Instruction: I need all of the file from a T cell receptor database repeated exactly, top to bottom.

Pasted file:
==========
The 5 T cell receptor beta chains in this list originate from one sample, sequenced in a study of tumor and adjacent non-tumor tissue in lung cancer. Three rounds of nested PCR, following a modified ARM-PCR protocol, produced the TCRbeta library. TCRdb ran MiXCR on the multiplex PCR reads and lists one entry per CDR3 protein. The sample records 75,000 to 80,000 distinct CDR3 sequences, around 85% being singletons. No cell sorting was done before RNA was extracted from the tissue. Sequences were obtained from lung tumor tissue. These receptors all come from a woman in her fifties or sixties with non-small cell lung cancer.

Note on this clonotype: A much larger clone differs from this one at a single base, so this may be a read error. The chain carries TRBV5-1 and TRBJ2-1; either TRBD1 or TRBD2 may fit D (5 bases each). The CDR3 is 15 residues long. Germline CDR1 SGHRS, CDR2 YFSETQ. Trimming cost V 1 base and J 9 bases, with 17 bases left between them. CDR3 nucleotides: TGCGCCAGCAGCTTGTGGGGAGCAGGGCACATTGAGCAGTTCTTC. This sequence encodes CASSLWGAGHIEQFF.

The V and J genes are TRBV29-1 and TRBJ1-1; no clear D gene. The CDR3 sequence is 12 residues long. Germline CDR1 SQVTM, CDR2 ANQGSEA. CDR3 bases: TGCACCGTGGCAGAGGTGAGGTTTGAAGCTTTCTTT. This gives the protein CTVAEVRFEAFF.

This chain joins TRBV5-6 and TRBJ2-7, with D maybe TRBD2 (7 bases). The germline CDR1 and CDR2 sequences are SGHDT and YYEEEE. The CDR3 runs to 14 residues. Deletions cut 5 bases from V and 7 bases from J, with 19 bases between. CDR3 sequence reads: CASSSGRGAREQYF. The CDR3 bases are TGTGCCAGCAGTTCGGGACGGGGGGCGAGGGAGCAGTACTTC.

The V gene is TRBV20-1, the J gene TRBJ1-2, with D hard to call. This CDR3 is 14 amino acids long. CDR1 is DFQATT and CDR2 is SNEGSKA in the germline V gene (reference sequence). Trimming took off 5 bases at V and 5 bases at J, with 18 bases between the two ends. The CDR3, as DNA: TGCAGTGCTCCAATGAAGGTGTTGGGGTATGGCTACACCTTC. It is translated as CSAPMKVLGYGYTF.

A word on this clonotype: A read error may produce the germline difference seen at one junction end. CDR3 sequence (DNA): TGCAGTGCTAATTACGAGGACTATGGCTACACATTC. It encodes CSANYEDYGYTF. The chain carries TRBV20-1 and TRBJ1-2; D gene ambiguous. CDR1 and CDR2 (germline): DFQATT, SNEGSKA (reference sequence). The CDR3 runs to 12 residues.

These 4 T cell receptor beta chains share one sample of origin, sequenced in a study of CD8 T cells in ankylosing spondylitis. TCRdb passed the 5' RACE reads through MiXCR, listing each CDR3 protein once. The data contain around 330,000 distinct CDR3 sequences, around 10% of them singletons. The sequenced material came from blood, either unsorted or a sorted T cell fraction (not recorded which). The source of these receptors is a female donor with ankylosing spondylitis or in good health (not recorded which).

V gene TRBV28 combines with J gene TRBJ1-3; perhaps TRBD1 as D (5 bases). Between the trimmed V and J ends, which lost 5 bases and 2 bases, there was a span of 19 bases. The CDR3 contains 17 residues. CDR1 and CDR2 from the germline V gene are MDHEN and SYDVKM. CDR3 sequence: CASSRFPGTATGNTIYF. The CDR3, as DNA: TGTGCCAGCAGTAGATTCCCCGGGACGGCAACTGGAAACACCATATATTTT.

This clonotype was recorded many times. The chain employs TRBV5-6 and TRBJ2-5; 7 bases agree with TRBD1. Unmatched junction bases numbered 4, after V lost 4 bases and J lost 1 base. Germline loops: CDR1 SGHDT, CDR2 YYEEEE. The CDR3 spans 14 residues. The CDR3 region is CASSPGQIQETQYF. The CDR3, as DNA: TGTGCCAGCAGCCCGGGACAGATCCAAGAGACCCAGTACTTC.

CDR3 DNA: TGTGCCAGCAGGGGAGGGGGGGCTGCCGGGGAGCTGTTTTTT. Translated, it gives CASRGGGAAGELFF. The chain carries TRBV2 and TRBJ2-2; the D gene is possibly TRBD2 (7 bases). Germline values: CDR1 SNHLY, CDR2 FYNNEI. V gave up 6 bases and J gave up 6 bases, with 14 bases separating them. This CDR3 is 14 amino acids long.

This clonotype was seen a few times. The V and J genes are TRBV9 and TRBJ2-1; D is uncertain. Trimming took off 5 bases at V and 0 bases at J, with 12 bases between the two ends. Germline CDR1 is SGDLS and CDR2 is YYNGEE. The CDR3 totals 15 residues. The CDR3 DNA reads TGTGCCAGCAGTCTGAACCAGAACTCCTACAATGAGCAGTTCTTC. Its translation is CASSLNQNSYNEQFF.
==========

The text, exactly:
The 5 T cell receptor beta chains in this list originate from one sample, sequenced in a study of tumor and adjacent non-tumor tissue in lung cancer. Three rounds of nested PCR, following a modified ARM-PCR protocol, produced the TCRbeta library. TCRdb ran MiXCR on the multiplex PCR reads and lists one entry per CDR3 protein. The sample records 75,000 to 80,000 distinct CDR3 sequences, around 85% being singletons. No cell sorting was done before RNA was extracted from the tissue. Sequences were obtained from lung tumor tissue. These receptors all come from a woman in her fifties or sixties with non-small cell lung cancer.

Note on this clonotype: A much larger clone differs from this one at a single base, so this may be a read error. The chain carries TRBV5-1 and TRBJ2-1; either TRBD1 or TRBD2 may fit D (5 bases each). The CDR3 is 15 residues long. Germline CDR1 SGHRS, CDR2 YFSETQ. Trimming cost V 1 base and J 9 bases, with 17 bases left between them. CDR3 nucleotides: TGCGCCAGCAGCTTGTGGGGAGCAGGGCACATTGAGCAGTTCTTC. This sequence encodes CASSLWGAGHIEQFF.

The V and J genes are TRBV29-1 and TRBJ1-1; no clear D gene. The CDR3 sequence is 12 residues long. Germline CDR1 SQVTM, CDR2 ANQGSEA. CDR3 bases: TGCACCGTGGCAGAGGTGAGGTTTGAAGCTTTCTTT. This gives the protein CTVAEVRFEAFF.

This chain joins TRBV5-6 and TRBJ2-7, with D maybe TRBD2 (7 bases). The germline CDR1 and CDR2 sequences are SGHDT and YYEEEE. The CDR3 runs to 14 residues. Deletions cut 5 bases from V and 7 bases from J, with 19 bases between. CDR3 sequence reads: CASSSGRGAREQYF. The CDR3 bases are TGTGCCAGCAGTTCGGGACGGGGGGCGAGGGAGCAGTACTTC.

The V gene is TRBV20-1, the J gene TRBJ1-2, with D hard to call. This CDR3 is 14 amino acids long. CDR1 is DFQATT and CDR2 is SNEGSKA in the germline V gene (reference sequence). Trimming took off 5 bases at V and 5 bases at J, with 18 bases between the two ends. The CDR3, as DNA: TGCAGTGCTCCAATGAAGGTGTTGGGGTATGGCTACACCTTC. It is translated as CSAPMKVLGYGYTF.

A word on this clonotype: A read error may produce the germline difference seen at one junction end. CDR3 sequence (DNA): TGCAGTGCTAATTACGAGGACTATGGCTACACATTC. It encodes CSANYEDYGYTF. The chain carries TRBV20-1 and TRBJ1-2; D gene ambiguous. CDR1 and CDR2 (germline): DFQATT, SNEGSKA (reference sequence). The CDR3 runs to 12 residues.

These 4 T cell receptor beta chains share one sample of origin, sequenced in a study of CD8 T cells in ankylosing spondylitis. TCRdb passed the 5' RACE reads through MiXCR, listing each CDR3 protein once. The data contain around 330,000 distinct CDR3 sequences, around 10% of them singletons. The sequenced material came from blood, either unsorted or a sorted T cell fraction (not recorded which). The source of these receptors is a female donor with ankylosing spondylitis or in good health (not recorded which).

V gene TRBV28 combines with J gene TRBJ1-3; perhaps TRBD1 as D (5 bases). Between the trimmed V and J ends, which lost 5 bases and 2 bases, there was a span of 19 bases. The CDR3 contains 17 residues. CDR1 and CDR2 from the germline V gene are MDHEN and SYDVKM. CDR3 sequence: CASSRFPGTATGNTIYF. The CDR3, as DNA: TGTGCCAGCAGTAGATTCCCCGGGACGGCAACTGGAAACACCATATATTTT.

This clonotype was recorded many times. The chain employs TRBV5-6 and TRBJ2-5; 7 bases agree with TRBD1. Unmatched junction bases numbered 4, after V lost 4 bases and J lost 1 base. Germline loops: CDR1 SGHDT, CDR2 YYEEEE. The CDR3 spans 14 residues. The CDR3 region is CASSPGQIQETQYF. The CDR3, as DNA: TGTGCCAGCAGCCCGGGACAGATCCAAGAGACCCAGTACTTC.

CDR3 DNA: TGTGCCAGCAGGGGAGGGGGGGCTGCCGGGGAGCTGTTTTTT. Translated, it gives CASRGGGAAGELFF. The chain carries TRBV2 and TRBJ2-2; the D gene is possibly TRBD2 (7 bases). Germline values: CDR1 SNHLY, CDR2 FYNNEI. V gave up 6 bases and J gave up 6 bases, with 14 bases separating them. This CDR3 is 14 amino acids long.

This clonotype was seen a few times. The V and J genes are TRBV9 and TRBJ2-1; D is uncertain. Trimming took off 5 bases at V and 0 bases at J, with 12 bases between the two ends. Germline CDR1 is SGDLS and CDR2 is YYNGEE. The CDR3 totals 15 residues. The CDR3 DNA reads TGTGCCAGCAGTCTGAACCAGAACTCCTACAATGAGCAGTTCTTC. Its translation is CASSLNQNSYNEQFF.